|1.||Amarpal,: 4 articles (01/2013 - 10/2007)|
|2.||Mama, Khursheed R: 3 articles (03/2012 - 08/2009)|
|3.||Ko, Wun-Chang: 3 articles (01/2012 - 02/2010)|
|4.||Caulkett, N A: 3 articles (02/2010 - 01/2000)|
|5.||Osborn, David A: 3 articles (04/2009 - 10/2003)|
|6.||Miller, Karl V: 3 articles (04/2009 - 10/2003)|
|7.||Bankstahl, Jens P: 2 articles (04/2015 - 02/2015)|
|8.||Bengel, Frank M: 2 articles (04/2015 - 02/2015)|
|9.||Thackeray, James T: 2 articles (04/2015 - 02/2015)|
|10.||Wollert, Kai C: 2 articles (04/2015 - 02/2015)|
01/01/2007 - "On the other hand, needle acupuncture (AP) (BL20 + BL21, experimental group A) and OA (stomach/spleen and zhong jiao regions) combined with needle AP (BL20 + BL21) (experimental group B) were examined using 6 vomiting dogs, for one week interval repeatedly in experiment 2. As a result, the vomiting rates of experimental group I (50%, p < 0.05), experimental group II (58.3%) and experimental group III (41.6%, p < 0.01) were lower than that of control (100%), respectively in experiment 1. The vomiting rates of both experimental group A (50%, p < 0.05) and experimental group B (50%, p < 0.05) were lower than that of control (100%) in experiment 2. The starting vomiting time in experimental groups was similar to that of the control groups in experiment 1 and 2. This study demonstrated that OA had anti-emetic effects on dogs with xylazine-induced vomiting and OA in the stomach/spleen region plus the zhongjiao region was the most effective in anti-emesis among the experimental groups. "
01/01/2007 - "The present study was conducted in order to clarify the anti-emetic effect of oculo-acupuncture (OA) on dogs with xylazine-induced vomiting, and also to compare the anti-emetic effect of OA and body acupuncture (AP). "
08/01/1988 - "Repeated experimental trials of stimulation coupled with xylazine injection could result in the complete absence of emesis."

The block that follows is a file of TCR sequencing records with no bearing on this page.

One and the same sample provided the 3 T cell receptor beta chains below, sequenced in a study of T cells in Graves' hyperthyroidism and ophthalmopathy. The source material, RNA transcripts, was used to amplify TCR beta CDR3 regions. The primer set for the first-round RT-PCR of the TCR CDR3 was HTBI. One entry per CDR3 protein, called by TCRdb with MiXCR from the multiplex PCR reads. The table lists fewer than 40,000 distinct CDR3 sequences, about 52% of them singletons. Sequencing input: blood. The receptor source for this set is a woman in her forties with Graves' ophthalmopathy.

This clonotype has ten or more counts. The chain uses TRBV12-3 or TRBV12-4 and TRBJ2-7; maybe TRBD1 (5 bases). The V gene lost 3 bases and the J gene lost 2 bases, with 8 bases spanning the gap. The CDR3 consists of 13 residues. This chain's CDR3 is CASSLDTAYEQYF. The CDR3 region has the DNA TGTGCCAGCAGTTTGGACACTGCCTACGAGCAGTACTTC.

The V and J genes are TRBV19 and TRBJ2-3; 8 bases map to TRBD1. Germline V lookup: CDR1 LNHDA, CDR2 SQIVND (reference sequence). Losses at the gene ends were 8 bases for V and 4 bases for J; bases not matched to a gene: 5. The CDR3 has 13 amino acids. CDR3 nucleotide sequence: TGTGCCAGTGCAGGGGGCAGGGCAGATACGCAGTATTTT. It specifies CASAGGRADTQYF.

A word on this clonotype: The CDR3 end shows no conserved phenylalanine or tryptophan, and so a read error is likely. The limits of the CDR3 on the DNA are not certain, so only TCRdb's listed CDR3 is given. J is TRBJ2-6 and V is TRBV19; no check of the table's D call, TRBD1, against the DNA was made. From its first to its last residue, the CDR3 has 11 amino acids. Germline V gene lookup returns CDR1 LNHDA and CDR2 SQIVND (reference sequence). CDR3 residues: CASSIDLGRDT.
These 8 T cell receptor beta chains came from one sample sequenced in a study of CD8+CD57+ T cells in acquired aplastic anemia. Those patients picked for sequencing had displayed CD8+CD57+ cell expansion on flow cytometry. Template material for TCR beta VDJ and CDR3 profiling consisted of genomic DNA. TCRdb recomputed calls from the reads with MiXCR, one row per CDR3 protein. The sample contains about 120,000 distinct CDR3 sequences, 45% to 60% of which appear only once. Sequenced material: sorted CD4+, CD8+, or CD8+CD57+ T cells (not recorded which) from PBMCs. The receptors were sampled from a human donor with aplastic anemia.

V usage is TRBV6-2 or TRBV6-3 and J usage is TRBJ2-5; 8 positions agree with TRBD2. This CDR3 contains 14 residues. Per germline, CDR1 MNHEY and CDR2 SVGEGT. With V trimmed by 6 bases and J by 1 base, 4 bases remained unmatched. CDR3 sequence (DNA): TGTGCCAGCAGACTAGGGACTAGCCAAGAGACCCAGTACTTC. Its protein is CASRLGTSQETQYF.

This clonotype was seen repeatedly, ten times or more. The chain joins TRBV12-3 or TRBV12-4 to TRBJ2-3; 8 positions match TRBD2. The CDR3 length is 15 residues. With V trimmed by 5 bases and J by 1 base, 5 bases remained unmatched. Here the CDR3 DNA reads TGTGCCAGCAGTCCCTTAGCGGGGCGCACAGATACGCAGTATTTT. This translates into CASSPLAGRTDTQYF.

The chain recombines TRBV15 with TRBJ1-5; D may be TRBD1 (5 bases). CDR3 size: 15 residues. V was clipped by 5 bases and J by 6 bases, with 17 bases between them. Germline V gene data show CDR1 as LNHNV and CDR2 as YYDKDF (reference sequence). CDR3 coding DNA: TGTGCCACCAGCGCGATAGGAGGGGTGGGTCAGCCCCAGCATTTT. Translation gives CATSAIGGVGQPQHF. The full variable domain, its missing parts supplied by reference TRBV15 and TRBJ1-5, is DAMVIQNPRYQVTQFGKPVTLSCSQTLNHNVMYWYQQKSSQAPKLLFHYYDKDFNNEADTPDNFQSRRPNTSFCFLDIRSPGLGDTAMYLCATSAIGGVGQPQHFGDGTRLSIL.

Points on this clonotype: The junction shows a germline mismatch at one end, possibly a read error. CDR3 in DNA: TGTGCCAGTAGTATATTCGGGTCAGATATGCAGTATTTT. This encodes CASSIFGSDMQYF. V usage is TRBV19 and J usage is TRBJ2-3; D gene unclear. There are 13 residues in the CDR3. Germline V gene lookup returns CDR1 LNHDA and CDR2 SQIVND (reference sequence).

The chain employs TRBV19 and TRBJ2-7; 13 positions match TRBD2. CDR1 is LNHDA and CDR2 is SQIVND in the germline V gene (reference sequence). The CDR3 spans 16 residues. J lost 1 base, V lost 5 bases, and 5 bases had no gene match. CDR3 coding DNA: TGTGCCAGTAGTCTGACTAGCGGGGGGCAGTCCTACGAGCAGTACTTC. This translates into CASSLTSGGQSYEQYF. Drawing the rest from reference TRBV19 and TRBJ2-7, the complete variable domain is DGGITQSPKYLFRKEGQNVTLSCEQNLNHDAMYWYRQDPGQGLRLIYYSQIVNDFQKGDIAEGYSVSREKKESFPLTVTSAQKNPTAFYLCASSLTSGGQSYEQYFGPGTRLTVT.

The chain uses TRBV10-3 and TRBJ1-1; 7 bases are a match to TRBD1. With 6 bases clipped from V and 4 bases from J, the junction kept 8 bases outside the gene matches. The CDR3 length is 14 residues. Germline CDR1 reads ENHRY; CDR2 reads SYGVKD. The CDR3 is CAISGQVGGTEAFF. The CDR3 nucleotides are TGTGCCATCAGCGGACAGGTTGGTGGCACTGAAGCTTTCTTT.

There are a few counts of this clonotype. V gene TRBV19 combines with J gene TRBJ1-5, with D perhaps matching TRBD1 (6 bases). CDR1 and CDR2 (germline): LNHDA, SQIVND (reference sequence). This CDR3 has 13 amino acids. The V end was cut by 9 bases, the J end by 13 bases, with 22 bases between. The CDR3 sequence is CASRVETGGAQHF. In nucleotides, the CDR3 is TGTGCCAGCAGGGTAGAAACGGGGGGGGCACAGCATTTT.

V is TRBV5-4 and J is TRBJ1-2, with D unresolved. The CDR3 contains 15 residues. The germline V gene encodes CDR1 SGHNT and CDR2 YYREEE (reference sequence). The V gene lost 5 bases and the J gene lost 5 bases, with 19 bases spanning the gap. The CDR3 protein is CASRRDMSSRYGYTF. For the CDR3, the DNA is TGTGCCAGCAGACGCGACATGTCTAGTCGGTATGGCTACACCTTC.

12/01/2010 - "After xylazine injection, all cats were carefully observed to record the frequency of emesis and the time until onset of the first emetic episode. "
06/01/2008 - "Efficacy was determined against emesis induced either by xylazine or by motion. "
08/01/1979 - "Xylazine was significantly more effective in obtunding deep pain (P less than 0.05) at 2- and 4-hour intervals than were the other drugs. "
04/01/1996 - "The current required to elicit a response increased by 170% (4.5 +/- 0.43 mA to 12.23 +/- 1.14 mA; mean +/- SE) after a dose of 0.05 mg/kg xylazine; by 180% (4.73 +/- 0.3 mA to 13.28 +/- 2.35 mA) after 0.1 mg/kg and by 510% (4.52 +/- 0.29 mA to 27.63 +/- 3.89 mA) after 0.2 mg/kg. Intramuscular xylazine appears to be an effective analgesic agent for acute pain in the sheep and further investigation into ideal administration regimens and dosage may provide more detailed information on relationships between dose, analgesic and sedative effects. "
05/01/2012 - "All xylazine-treated cows showed signs of mild sedation, a reduced pain response on insertion of the needle for LA, reduced ear flicking during surgery, reduced lameness score and longer standing periods as well as improved appetite in the first hour postoperatively. "
05/01/2012 - "The objective of this study was to investigate the effect of xylazine on the stress and pain response of lame cows undergoing claw treatment in lateral recumbency (LR). "